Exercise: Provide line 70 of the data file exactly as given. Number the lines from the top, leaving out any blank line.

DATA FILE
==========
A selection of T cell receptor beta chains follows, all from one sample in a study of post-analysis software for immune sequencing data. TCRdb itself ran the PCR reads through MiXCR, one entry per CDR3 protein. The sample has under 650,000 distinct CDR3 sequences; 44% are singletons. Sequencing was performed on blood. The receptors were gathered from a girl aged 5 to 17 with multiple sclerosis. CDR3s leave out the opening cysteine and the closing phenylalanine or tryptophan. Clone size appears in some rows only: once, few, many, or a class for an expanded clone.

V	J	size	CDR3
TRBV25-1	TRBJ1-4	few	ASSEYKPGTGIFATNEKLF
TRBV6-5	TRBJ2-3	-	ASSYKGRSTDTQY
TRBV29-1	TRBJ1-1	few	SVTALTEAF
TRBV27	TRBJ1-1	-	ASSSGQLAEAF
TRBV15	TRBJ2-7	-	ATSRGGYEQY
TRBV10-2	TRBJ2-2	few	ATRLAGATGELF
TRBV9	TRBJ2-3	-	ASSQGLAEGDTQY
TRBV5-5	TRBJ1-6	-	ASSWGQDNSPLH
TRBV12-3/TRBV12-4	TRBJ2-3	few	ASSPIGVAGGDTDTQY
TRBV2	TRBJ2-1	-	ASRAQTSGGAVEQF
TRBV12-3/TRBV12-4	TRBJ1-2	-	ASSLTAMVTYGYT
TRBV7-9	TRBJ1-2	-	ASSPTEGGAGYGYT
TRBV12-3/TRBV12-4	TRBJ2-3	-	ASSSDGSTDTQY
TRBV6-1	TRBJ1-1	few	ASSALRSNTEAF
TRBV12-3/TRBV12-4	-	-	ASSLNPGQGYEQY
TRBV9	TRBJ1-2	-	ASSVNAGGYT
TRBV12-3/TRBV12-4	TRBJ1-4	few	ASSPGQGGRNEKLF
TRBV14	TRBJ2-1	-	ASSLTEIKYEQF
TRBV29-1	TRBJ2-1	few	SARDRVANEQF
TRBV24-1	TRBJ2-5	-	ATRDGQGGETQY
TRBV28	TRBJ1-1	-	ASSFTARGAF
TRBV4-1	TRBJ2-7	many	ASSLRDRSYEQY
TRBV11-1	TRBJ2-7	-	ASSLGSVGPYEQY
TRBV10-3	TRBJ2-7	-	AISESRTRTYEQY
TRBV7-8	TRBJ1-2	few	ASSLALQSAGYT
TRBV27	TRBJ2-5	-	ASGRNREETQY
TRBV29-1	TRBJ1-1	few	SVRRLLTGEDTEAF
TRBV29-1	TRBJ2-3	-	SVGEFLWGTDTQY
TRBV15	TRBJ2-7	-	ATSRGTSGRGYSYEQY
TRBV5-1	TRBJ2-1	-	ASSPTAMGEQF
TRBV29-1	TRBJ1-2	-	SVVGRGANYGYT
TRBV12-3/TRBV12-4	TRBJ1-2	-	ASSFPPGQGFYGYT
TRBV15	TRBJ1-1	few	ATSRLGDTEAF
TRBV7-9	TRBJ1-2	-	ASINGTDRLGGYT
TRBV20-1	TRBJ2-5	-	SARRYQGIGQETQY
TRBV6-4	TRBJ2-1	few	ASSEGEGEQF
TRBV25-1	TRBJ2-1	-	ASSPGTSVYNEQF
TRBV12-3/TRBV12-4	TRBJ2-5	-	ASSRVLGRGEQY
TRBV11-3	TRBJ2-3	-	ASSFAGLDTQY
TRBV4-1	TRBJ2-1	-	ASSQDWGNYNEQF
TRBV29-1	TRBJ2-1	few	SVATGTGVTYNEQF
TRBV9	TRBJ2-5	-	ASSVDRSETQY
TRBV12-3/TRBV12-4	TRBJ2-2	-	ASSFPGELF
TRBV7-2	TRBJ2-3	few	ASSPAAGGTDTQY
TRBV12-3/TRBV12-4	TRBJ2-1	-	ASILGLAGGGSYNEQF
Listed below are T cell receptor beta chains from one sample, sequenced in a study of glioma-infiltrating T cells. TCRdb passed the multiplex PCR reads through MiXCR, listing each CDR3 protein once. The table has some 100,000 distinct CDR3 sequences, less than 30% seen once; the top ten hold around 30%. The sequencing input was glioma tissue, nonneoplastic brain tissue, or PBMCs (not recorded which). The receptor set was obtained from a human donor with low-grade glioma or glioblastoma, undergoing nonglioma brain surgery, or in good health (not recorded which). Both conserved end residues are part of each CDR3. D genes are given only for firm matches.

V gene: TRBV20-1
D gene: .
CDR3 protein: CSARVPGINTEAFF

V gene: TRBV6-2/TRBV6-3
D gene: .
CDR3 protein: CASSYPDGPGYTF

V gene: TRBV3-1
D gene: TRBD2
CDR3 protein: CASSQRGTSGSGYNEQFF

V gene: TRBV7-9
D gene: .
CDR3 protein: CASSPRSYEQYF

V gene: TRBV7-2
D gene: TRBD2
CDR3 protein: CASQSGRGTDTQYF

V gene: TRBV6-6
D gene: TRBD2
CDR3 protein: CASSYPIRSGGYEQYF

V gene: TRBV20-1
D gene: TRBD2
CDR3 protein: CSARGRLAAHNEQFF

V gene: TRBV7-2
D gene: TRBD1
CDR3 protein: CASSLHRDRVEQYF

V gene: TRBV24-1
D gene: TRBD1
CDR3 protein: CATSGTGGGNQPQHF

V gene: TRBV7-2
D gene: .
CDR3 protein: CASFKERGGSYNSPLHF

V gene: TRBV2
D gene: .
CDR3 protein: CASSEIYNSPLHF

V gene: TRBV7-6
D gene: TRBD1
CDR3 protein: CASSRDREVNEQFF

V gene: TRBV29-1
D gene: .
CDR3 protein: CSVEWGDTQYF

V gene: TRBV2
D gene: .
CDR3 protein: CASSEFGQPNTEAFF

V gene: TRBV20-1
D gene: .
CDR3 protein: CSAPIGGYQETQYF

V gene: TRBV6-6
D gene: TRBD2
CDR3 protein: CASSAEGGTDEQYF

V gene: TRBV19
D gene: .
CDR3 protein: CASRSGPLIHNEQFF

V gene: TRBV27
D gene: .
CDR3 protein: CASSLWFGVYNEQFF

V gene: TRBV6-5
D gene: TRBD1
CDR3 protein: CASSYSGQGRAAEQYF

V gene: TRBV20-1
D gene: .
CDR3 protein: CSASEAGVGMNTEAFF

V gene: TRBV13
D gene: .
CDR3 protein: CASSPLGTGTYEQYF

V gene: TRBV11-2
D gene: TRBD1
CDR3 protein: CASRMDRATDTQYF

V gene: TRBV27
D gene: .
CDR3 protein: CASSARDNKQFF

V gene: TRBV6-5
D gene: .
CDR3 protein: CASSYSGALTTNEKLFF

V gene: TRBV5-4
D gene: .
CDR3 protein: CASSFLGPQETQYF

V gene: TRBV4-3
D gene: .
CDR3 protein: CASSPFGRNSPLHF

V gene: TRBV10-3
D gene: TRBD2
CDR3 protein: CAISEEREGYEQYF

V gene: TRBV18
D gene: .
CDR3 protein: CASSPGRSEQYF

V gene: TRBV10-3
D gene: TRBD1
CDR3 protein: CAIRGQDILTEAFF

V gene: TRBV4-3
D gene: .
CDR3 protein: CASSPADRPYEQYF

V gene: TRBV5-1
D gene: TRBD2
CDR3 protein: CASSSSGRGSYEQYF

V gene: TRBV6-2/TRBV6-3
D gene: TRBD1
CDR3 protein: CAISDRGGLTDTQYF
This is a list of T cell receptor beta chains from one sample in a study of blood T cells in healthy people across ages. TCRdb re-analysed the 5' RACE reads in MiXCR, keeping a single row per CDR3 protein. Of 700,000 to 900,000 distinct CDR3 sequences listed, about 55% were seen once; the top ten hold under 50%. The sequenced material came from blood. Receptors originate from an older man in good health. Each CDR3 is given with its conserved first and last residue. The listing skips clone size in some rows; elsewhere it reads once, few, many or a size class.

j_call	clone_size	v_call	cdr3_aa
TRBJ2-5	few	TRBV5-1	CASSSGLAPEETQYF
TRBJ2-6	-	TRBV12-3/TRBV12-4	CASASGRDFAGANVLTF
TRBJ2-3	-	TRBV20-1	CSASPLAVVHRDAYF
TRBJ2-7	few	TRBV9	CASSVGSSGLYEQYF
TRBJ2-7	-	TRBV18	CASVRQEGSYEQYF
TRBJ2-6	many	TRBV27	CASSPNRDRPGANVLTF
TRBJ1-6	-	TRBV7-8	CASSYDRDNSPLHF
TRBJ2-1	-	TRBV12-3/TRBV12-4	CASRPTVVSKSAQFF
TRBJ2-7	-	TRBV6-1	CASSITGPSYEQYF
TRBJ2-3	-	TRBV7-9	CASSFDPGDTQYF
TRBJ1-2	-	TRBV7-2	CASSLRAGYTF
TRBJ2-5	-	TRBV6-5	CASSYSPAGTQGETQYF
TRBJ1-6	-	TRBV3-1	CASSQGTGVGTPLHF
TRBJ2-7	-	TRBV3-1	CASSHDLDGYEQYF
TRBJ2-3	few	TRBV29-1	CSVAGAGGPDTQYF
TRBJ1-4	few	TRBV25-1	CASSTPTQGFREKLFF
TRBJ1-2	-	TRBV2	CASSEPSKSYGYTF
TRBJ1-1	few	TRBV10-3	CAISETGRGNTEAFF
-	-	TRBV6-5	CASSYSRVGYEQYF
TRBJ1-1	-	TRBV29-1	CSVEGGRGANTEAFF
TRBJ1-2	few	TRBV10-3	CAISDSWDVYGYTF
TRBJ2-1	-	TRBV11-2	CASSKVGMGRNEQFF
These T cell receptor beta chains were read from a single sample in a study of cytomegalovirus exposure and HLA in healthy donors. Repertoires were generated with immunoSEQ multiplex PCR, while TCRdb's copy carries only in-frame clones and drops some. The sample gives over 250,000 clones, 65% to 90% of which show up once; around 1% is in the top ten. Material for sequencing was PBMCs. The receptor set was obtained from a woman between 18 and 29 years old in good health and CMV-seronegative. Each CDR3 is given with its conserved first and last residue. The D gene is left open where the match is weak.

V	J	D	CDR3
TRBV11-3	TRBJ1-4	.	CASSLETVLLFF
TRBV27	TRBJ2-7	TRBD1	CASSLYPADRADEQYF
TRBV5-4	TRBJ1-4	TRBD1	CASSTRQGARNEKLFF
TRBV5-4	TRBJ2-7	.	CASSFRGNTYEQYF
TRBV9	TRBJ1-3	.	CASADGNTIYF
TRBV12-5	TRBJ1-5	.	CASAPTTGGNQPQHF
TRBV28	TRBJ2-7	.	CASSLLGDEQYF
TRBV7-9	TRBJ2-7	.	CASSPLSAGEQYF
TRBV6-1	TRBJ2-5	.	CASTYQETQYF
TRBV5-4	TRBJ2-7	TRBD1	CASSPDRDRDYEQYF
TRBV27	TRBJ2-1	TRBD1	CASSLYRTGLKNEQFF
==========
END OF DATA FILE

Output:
V gene: TRBV7-2